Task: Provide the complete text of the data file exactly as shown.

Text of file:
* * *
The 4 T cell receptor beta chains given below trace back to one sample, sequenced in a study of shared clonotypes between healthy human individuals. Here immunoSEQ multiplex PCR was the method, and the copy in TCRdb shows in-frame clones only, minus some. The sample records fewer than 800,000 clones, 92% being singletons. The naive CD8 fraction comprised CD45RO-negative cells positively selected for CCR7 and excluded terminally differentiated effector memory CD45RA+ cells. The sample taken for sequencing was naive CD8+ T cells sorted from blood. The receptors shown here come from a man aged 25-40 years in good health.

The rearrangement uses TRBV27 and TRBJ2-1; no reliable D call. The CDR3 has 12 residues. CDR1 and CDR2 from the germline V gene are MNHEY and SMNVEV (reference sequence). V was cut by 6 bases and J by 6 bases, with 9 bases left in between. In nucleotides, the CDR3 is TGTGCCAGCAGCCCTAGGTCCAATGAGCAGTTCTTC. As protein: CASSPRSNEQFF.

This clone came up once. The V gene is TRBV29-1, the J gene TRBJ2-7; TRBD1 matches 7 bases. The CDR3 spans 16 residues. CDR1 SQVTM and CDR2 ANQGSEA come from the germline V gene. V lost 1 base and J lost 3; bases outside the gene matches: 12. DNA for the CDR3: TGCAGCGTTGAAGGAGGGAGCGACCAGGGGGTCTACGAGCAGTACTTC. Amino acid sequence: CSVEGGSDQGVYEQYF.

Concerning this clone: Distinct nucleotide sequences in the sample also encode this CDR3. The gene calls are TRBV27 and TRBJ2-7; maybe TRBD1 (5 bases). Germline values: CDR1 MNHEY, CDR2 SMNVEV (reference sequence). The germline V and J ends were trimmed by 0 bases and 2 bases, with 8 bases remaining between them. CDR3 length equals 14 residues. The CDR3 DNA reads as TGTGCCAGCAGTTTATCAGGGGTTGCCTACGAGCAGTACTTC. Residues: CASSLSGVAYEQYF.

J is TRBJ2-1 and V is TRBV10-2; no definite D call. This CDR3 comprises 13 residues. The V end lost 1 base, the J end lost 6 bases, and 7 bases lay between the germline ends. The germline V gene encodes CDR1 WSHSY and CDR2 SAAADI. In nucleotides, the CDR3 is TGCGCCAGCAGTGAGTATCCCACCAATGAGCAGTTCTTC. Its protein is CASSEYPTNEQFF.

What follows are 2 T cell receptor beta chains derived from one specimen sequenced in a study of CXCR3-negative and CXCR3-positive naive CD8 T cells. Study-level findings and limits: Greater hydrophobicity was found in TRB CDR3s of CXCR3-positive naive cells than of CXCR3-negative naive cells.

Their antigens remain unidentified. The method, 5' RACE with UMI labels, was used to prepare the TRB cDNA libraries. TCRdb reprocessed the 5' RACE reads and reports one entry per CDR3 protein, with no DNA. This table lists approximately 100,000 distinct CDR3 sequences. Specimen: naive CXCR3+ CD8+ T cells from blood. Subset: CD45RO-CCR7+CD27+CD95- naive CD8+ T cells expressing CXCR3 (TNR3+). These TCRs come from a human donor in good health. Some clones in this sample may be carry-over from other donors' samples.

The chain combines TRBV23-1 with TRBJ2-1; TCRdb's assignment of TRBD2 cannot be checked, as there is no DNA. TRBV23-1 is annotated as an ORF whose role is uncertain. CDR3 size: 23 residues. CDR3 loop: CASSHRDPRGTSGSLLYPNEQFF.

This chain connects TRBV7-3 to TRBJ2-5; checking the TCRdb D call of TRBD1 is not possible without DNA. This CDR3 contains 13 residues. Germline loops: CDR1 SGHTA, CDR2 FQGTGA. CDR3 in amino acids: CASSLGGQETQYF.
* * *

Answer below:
The 4 T cell receptor beta chains given below trace back to one sample, sequenced in a study of shared clonotypes between healthy human individuals. Here immunoSEQ multiplex PCR was the method, and the copy in TCRdb shows in-frame clones only, minus some. The sample records fewer than 800,000 clones, 92% being singletons. The naive CD8 fraction comprised CD45RO-negative cells positively selected for CCR7 and excluded terminally differentiated effector memory CD45RA+ cells. The sample taken for sequencing was naive CD8+ T cells sorted from blood. The receptors shown here come from a man aged 25-40 years in good health.

The rearrangement uses TRBV27 and TRBJ2-1; no reliable D call. The CDR3 has 12 residues. CDR1 and CDR2 from the germline V gene are MNHEY and SMNVEV (reference sequence). V was cut by 6 bases and J by 6 bases, with 9 bases left in between. In nucleotides, the CDR3 is TGTGCCAGCAGCCCTAGGTCCAATGAGCAGTTCTTC. As protein: CASSPRSNEQFF.

This clone came up once. The V gene is TRBV29-1, the J gene TRBJ2-7; TRBD1 matches 7 bases. The CDR3 spans 16 residues. CDR1 SQVTM and CDR2 ANQGSEA come from the germline V gene. V lost 1 base and J lost 3; bases outside the gene matches: 12. DNA for the CDR3: TGCAGCGTTGAAGGAGGGAGCGACCAGGGGGTCTACGAGCAGTACTTC. Amino acid sequence: CSVEGGSDQGVYEQYF.

Concerning this clone: Distinct nucleotide sequences in the sample also encode this CDR3. The gene calls are TRBV27 and TRBJ2-7; maybe TRBD1 (5 bases). Germline values: CDR1 MNHEY, CDR2 SMNVEV (reference sequence). The germline V and J ends were trimmed by 0 bases and 2 bases, with 8 bases remaining between them. CDR3 length equals 14 residues. The CDR3 DNA reads as TGTGCCAGCAGTTTATCAGGGGTTGCCTACGAGCAGTACTTC. Residues: CASSLSGVAYEQYF.

J is TRBJ2-1 and V is TRBV10-2; no definite D call. This CDR3 comprises 13 residues. The V end lost 1 base, the J end lost 6 bases, and 7 bases lay between the germline ends. The germline V gene encodes CDR1 WSHSY and CDR2 SAAADI. In nucleotides, the CDR3 is TGCGCCAGCAGTGAGTATCCCACCAATGAGCAGTTCTTC. Its protein is CASSEYPTNEQFF.

What follows are 2 T cell receptor beta chains derived from one specimen sequenced in a study of CXCR3-negative and CXCR3-positive naive CD8 T cells. Study-level findings and limits: Greater hydrophobicity was found in TRB CDR3s of CXCR3-positive naive cells than of CXCR3-negative naive cells.

Their antigens remain unidentified. The method, 5' RACE with UMI labels, was used to prepare the TRB cDNA libraries. TCRdb reprocessed the 5' RACE reads and reports one entry per CDR3 protein, with no DNA. This table lists approximately 100,000 distinct CDR3 sequences. Specimen: naive CXCR3+ CD8+ T cells from blood. Subset: CD45RO-CCR7+CD27+CD95- naive CD8+ T cells expressing CXCR3 (TNR3+). These TCRs come from a human donor in good health. Some clones in this sample may be carry-over from other donors' samples.

The chain combines TRBV23-1 with TRBJ2-1; TCRdb's assignment of TRBD2 cannot be checked, as there is no DNA. TRBV23-1 is annotated as an ORF whose role is uncertain. CDR3 size: 23 residues. CDR3 loop: CASSHRDPRGTSGSLLYPNEQFF.

This chain connects TRBV7-3 to TRBJ2-5; checking the TCRdb D call of TRBD1 is not possible without DNA. This CDR3 contains 13 residues. Germline loops: CDR1 SGHTA, CDR2 FQGTGA. CDR3 in amino acids: CASSLGGQETQYF.